Why joining BRICS makes sense for Zimbabwe

Persistence Gwanyanya

ZIMBABWE’S approval as a new member of the BRICS New Development Bank (NDB) will de-risk concentration dependency on traditional funders and open alternative avenues for lines of credit and funding, analysts have said.

The country, together with Argentina and Saudi Arabia, was recently approved as a new member of the NDB and will be officially announced in August at the BRICS summit to be held in South Africa.

The BRICS bloc consists of countries such as Brazil, Russia, India, China and South Africa, which are expanding and building a new economic architecture to challenge the dominance of the U dollar.

In addition to the five BRICS nations, other member countries are Bangladesh, the United Arab Emirates and Egypt. Uruguay is in the process of joining.

Economist and member of the Reserve Bank of Zimbabwe (RBZ) Monetary Policy Committee, Mr Persistence Gwanyanya, told The Sunday Mail Business that joining the BRICS bank is a positive direction for the country as the upcoming new world order is friendlier to Zimbabwe.

“It is important to understand the changing global economic and financial dynamic characterised by the global de-dollarisation and efforts by BRICS to reduce their dependency on the United States and the US dollar.

“We are likely to see that also supporting Zimbabwe, which is currently sanctioned by the West, which has resulted in failure to access funding and new lines of credit,” he said.

Mr Gwanyanya said the reason for de-dollarisation is also mainly to do with the weaponisation of the dollar by the US.

He said joining BRICS is a positive development, “although we may not see the results today or tomorrow. It points in a positive direction for the country”.

“The upcoming world order seems to be more friendly to Zimbabwe compared to the US. Therefore, we are likely to see the fortunes of Zimbabwe changing over time.

“As previously highlighted, due to the reduced power and influence of the West in global financial institutions, there is a need to look East for capital and external lines of credit,” said Mr Gwanyanya.

He noted that Zimbabwe has to make efforts to reduce some dues with the developing and emerging economies in order to give hope to raising new capital.

In March 2023, the NDB inaugurated its new chief executive, Dilma Rousseff, who highlighted the approval of membership for the three countries.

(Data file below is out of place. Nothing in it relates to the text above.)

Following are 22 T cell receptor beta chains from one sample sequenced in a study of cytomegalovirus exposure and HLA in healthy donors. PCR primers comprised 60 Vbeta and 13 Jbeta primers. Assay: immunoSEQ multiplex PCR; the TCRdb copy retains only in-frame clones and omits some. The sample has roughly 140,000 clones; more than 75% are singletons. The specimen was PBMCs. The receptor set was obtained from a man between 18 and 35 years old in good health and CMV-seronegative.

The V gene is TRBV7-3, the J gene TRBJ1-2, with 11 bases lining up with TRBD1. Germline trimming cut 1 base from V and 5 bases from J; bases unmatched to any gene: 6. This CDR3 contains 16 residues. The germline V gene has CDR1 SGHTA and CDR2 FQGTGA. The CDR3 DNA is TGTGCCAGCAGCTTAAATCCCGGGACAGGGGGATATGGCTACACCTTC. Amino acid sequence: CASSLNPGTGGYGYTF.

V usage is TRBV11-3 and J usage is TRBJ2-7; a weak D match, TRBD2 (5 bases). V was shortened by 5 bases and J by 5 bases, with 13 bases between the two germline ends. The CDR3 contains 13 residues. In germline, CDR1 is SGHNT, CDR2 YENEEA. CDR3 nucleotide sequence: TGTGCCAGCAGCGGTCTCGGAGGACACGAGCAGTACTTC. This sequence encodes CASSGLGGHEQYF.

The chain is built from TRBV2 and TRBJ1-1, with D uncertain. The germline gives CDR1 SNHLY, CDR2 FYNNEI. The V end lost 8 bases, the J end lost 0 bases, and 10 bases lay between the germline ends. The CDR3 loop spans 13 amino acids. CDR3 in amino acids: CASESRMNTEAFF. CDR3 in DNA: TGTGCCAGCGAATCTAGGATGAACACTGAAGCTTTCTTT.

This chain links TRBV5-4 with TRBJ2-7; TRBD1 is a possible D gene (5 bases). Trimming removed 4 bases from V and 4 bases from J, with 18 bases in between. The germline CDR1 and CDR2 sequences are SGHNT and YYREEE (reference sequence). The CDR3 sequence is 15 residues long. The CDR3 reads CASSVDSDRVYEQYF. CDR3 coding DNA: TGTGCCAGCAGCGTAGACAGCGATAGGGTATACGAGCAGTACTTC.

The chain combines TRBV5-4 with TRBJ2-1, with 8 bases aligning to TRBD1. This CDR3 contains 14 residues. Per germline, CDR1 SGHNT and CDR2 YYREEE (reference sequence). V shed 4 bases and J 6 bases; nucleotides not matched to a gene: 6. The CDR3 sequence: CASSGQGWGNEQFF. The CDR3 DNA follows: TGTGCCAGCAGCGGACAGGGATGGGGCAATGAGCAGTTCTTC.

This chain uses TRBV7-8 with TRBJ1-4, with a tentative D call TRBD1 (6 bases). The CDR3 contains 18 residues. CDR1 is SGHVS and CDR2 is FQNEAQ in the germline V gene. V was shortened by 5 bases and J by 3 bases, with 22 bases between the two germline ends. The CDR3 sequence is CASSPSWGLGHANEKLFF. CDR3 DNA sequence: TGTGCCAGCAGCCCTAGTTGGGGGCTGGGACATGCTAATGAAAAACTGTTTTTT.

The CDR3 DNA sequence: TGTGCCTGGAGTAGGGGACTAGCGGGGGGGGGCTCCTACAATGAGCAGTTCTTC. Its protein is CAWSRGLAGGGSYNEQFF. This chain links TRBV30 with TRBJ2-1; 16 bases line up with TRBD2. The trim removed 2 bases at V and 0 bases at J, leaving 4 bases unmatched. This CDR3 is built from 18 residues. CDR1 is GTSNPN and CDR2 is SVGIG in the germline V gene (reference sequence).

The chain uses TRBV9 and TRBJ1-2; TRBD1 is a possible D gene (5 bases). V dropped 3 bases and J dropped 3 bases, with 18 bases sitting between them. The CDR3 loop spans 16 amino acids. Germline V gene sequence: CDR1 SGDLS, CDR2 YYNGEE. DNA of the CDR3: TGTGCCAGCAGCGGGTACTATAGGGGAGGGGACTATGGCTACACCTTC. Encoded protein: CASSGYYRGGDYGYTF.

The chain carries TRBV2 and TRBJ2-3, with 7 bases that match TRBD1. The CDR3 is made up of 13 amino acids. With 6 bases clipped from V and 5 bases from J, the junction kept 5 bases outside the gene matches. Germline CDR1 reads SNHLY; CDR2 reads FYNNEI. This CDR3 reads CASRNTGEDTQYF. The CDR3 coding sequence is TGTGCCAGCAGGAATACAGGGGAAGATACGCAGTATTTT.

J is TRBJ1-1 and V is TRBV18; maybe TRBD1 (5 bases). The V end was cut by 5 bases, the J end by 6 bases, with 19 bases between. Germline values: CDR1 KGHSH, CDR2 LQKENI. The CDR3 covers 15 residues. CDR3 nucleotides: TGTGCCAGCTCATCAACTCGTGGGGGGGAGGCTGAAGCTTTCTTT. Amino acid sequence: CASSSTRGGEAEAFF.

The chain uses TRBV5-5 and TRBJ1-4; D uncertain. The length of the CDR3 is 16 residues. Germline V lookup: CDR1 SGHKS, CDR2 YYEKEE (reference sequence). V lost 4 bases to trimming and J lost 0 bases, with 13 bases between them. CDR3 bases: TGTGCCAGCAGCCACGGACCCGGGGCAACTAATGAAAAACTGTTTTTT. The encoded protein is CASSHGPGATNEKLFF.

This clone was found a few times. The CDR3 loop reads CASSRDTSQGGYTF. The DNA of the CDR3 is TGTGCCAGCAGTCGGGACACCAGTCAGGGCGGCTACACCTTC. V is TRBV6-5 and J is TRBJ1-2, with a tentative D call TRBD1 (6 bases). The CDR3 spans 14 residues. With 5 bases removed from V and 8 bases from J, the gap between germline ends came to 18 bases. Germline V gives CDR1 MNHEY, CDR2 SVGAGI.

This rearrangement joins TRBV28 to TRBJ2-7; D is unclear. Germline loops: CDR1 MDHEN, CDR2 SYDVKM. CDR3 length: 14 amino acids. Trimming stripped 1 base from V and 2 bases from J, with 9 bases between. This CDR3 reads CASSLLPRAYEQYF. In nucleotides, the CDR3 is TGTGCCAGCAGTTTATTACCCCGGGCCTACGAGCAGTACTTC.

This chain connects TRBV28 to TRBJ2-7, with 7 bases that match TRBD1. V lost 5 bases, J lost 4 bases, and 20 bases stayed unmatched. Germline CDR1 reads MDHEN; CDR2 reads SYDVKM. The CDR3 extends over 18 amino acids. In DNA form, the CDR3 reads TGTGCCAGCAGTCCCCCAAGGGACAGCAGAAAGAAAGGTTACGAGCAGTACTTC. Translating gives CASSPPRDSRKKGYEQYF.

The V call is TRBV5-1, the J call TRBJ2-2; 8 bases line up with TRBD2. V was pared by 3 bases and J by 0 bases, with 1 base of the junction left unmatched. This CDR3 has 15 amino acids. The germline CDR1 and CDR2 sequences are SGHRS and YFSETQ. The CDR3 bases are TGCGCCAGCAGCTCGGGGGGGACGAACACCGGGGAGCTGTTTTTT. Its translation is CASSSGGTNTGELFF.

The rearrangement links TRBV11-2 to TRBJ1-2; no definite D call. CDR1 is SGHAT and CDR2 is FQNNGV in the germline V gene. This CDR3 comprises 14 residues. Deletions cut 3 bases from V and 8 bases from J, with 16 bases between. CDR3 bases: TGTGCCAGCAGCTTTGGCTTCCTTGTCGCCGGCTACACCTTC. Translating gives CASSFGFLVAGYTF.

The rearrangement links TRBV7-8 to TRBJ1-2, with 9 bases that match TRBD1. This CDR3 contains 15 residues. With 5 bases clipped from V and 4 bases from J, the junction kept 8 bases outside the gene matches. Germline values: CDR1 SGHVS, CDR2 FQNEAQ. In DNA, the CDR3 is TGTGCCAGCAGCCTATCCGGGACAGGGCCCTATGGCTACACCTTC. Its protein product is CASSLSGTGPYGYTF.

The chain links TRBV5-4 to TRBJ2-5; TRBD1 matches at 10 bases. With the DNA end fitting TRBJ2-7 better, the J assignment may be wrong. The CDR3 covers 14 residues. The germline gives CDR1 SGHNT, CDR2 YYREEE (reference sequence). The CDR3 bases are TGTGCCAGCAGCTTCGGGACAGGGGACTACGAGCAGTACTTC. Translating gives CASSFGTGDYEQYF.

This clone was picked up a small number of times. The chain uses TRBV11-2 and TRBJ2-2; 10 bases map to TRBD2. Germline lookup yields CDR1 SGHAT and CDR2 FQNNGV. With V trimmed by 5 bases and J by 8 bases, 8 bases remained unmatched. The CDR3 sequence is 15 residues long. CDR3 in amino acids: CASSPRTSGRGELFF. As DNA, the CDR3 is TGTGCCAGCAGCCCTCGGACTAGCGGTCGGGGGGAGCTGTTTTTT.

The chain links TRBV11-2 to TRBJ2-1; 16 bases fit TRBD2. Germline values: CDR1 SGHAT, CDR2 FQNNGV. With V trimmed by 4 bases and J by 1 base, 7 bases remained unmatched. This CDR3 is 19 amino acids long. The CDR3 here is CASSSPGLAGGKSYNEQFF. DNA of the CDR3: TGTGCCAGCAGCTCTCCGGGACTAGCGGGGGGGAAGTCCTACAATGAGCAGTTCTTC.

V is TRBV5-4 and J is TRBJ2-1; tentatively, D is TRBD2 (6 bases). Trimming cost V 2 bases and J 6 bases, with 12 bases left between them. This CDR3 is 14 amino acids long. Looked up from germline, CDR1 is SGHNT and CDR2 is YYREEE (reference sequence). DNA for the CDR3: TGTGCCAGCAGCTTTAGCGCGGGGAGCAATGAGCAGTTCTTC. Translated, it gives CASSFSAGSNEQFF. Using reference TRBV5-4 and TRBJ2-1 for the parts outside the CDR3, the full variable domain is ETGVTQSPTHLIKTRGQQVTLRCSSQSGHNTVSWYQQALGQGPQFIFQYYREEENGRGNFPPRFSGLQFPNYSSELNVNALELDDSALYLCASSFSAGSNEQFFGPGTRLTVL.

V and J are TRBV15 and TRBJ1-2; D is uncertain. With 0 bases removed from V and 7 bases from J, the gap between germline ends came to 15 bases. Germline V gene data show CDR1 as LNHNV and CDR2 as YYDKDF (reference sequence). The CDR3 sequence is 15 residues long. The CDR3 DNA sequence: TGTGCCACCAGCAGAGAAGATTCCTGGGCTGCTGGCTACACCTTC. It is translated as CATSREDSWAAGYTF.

“NDB leadership okayed these countries’ membership request, and the decision will officially be announced in August at the summit of BRICS heads of state, which will tentatively be held in South Africa,” she said.

Investment analyst Mr Enock Rukarwa said the admission definitely de-risks concentration dependency on the World Bank.

“However, access to credit facilities from the New Development Bank will be a function of capacity and obtaining terms and conditions that are not yet known,” he said.

Mr Rukarwa said fundamentally, the high gearing of the Zimbabwean economy in the form of external debt will have an impact on unlocking funding, irrespective of the creditor. The country’s total debt, estimated at US$17,5 billion, including arrears, has seen foreign investors and funders perceive the country as high risk.

Economist Dr Prosper Chitambara said there is going to be an improvement in access to funding, but the country’s arrears may affect the capacity to access the potential funding.

“We need to have a powerful plan so that we can unlock fresh capital and credit into the economy,” he said.

According to Rousseff, the NDB’s goals are to finance “infrastructure investments” and “help members combat poverty, create jobs, and promote environmentally sustainable development.

Finance and Economic Development Minister Professor Mthuli Ncube recently revealed that Zimbabwe intends to join the NDB.

“We have made contact with the management, and we have made contact with the current shareholders for us to progress that initiative,” Minister Ncube said in a recent interview.

He said by joining BRICS, the country is trying to expand sources of capital for development financing.

Plans by BRICS to replace the US dollar in international trade are set to reach a new high when discussions on the feasibility of introducing a common currency take place at the summit to be held in South Africa later this year.

South Africa’s representative to BRICS, Ambassador Anil Sooklal, recently hinted that the grouping is set to grow bigger this year, with more than 30 countries having formally and informally applied to join the alliance. – Sunday Mail